Learn something new every day
More Info... by email
A contrabassoon is the lowest of the wind instruments and produces some of the lowest notes played in an orchestra. It is twice the size of a traditional bassoon and much heavier. The modern version is played widely today, as the first versions had pitch issues. This wind instrument is not commonly used but typically takes part in large symphonies or for specific pieces of music.
A member of the double reed family, the contrabassoon's range is solely in the low registers, using bass clef. The lowest note that can be played is the same as the lowest "A" found on the piano keyboard, known as A1. Their low register is typically used to support other bass instruments in the orchestra, such as the tuba.
The contra is also called the double bassoon, as it is physically very similar to a traditional bassoon. Some of the main differences between the two include reed size, fingering, and overall length. The contrabassoon is about twice as long as the bassoon, with the tube curving around on itself. The fingering is slightly different, due to the widely spaced keys and the reed used is about 0.5 to 1 inch (about 10 to 20 mm) longer than on a traditional bassoon.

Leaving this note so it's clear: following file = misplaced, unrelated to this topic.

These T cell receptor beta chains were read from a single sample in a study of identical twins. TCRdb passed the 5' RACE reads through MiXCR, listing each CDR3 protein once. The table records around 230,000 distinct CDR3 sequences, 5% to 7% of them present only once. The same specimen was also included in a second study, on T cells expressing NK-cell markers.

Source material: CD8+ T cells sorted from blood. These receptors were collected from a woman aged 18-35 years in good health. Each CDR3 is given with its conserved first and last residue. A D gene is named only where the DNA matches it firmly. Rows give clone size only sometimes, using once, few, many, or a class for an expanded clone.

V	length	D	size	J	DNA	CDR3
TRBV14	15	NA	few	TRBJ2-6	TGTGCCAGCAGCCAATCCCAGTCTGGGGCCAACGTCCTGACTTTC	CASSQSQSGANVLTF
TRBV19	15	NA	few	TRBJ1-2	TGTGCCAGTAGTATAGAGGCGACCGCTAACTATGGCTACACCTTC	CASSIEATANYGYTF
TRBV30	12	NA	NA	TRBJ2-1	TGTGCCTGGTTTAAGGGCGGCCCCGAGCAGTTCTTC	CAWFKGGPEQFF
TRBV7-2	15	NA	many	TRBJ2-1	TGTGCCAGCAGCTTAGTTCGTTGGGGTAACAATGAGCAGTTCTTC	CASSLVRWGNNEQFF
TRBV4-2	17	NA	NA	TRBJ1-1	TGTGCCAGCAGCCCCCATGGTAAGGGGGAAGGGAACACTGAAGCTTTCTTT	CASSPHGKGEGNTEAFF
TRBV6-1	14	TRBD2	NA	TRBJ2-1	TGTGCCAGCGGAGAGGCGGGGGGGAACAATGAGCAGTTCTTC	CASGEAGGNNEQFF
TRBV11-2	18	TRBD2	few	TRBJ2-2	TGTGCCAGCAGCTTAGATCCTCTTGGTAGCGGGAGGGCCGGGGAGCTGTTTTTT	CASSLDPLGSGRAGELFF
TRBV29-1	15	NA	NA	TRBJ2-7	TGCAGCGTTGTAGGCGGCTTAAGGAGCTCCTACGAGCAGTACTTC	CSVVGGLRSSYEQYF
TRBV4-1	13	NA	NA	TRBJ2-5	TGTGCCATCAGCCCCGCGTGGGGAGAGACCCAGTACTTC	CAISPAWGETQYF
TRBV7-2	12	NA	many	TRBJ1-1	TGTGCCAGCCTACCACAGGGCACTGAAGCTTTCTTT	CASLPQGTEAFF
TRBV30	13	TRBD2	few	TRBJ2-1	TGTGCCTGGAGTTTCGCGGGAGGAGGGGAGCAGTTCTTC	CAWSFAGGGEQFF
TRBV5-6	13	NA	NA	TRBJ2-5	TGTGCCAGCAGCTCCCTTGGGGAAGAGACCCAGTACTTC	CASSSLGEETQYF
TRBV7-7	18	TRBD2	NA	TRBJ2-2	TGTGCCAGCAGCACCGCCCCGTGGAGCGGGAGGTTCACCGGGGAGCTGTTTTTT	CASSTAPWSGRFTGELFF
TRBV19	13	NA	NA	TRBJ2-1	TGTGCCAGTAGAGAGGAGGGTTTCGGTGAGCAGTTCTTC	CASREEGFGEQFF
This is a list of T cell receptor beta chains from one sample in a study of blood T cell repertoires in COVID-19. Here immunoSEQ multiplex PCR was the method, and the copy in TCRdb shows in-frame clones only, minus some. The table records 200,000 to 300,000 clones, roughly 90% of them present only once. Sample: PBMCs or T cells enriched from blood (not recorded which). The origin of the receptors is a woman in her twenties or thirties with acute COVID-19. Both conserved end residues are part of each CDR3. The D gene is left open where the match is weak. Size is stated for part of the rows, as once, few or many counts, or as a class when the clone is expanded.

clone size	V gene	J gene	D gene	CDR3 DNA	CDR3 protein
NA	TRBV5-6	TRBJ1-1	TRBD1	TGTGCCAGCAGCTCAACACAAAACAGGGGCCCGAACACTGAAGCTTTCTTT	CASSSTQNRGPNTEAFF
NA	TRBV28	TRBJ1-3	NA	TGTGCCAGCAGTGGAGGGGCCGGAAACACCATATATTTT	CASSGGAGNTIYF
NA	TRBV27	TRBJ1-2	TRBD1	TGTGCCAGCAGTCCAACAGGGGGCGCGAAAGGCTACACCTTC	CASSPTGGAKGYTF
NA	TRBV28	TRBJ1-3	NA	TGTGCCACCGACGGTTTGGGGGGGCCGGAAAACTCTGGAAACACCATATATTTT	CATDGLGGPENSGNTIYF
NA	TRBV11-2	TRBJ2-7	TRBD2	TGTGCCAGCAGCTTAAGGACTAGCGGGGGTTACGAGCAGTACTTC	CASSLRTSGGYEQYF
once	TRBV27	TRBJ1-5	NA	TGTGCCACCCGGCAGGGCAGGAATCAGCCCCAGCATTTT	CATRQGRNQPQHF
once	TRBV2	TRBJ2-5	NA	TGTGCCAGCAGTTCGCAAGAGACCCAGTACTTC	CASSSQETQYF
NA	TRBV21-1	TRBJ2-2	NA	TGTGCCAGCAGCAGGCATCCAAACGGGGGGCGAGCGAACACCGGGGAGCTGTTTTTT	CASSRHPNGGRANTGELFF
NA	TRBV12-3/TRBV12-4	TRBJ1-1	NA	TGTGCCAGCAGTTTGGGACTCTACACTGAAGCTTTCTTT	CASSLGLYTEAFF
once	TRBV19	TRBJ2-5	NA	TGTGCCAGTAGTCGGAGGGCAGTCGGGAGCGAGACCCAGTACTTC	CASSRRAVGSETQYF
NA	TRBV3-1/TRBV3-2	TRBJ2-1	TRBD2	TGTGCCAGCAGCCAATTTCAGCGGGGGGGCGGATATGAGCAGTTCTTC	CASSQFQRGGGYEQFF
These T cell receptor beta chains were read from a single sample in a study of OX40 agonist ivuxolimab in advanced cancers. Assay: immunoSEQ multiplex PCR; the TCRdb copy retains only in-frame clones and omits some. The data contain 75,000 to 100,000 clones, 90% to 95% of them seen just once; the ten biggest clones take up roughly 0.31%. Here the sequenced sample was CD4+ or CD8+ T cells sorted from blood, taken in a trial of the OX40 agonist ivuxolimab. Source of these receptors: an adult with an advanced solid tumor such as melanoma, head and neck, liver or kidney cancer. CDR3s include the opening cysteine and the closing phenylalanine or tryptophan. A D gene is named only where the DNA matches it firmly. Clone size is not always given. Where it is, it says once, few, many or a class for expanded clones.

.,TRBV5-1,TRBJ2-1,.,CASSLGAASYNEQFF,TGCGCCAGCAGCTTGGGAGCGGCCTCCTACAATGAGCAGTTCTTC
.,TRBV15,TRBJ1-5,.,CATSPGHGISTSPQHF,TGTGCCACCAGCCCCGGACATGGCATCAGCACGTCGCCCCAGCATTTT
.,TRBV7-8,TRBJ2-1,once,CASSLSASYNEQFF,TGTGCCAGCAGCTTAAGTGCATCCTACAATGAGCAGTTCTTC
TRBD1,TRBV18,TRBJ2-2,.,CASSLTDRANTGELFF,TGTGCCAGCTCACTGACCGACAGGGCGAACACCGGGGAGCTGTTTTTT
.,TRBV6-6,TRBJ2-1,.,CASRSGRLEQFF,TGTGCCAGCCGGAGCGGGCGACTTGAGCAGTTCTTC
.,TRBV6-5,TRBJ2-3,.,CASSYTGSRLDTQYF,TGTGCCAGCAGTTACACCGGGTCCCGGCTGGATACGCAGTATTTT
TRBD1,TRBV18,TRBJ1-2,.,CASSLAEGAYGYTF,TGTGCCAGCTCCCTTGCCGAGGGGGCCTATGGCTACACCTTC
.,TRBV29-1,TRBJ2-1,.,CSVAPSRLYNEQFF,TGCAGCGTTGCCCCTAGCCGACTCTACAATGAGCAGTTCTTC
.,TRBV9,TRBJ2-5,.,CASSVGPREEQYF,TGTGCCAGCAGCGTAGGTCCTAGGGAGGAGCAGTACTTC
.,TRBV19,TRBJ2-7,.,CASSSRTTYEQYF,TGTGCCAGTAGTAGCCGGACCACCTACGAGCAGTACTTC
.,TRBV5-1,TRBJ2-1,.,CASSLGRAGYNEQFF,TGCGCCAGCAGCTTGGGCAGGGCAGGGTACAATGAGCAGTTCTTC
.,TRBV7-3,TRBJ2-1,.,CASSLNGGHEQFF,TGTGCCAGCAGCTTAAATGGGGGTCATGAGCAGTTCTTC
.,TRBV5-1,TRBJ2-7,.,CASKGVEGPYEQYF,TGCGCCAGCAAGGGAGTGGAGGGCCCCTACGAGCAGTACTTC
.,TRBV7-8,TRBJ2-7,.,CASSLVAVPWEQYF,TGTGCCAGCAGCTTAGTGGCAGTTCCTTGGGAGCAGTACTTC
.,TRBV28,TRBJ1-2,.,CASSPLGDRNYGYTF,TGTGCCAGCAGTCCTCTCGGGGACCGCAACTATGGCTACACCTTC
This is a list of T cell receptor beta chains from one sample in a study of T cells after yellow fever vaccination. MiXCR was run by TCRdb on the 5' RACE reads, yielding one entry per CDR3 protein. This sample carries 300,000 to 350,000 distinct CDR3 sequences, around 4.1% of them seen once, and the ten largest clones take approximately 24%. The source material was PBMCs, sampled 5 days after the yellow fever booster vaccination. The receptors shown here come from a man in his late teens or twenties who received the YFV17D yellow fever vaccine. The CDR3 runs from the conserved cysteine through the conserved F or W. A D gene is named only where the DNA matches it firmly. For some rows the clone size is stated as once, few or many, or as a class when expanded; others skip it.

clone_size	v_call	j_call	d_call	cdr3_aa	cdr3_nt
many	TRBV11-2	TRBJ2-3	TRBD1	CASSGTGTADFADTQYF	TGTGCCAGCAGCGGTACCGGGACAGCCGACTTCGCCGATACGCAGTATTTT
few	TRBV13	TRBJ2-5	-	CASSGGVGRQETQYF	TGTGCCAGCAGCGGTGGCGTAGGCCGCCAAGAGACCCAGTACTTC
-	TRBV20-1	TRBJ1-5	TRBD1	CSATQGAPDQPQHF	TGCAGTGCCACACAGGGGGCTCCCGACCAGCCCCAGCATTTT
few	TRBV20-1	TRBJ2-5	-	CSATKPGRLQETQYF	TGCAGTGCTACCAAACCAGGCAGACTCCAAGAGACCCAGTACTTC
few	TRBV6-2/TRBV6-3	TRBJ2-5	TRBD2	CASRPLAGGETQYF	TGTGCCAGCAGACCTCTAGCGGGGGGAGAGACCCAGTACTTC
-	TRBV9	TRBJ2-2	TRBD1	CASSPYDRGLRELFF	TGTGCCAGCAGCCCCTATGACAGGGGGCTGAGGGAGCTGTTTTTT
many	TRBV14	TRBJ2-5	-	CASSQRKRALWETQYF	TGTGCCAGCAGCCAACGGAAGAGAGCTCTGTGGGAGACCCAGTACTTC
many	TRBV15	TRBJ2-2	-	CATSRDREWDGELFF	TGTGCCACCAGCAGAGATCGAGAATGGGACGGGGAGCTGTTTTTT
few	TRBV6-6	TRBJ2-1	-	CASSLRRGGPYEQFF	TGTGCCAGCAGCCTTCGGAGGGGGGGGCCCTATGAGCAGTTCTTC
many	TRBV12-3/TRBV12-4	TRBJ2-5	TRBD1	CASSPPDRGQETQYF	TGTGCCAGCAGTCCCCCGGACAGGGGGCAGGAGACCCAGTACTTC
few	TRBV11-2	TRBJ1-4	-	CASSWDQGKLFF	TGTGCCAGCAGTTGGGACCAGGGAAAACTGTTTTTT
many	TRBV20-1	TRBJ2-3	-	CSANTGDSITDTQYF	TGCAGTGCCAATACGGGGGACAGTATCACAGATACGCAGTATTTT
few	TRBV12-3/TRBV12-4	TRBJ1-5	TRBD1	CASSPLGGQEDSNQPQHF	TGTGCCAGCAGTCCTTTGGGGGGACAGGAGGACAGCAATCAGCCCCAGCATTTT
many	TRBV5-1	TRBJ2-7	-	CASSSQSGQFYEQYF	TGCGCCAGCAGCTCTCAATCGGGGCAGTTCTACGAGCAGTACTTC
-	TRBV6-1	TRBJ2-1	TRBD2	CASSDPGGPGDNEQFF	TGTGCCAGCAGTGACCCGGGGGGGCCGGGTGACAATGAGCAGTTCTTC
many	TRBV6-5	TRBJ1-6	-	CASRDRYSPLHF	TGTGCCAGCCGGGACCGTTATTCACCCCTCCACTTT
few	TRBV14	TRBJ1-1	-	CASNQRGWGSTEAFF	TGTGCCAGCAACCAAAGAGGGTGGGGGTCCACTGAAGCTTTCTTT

Playing the contra requires considerably more air than playing other wind instruments due to the length of the tubing. The conical bore of the contra is just under 16 feet (about 5 m), while the bore in a traditional version is seven feet (about 2 m). Most are made in one piece and cannot be taken apart, making it very heavy. Musicians rest the instrument on a peg that sits on the floor.
The first contrabassoon was developed at the end of the 17th century. It was not widely used because of intonation problems. The range of these first instruments, now considered semi-contras, were not as expansive as that of modern versions. The range only went a fifth below the lowest note of the traditional version.
Development and creation of the first modern versions can be traced to the late 19th century. Wilhelm Heckel built the first modern instrument, correcting many pitch problems. With the new modern version it was possible to play a scale completely in pitch.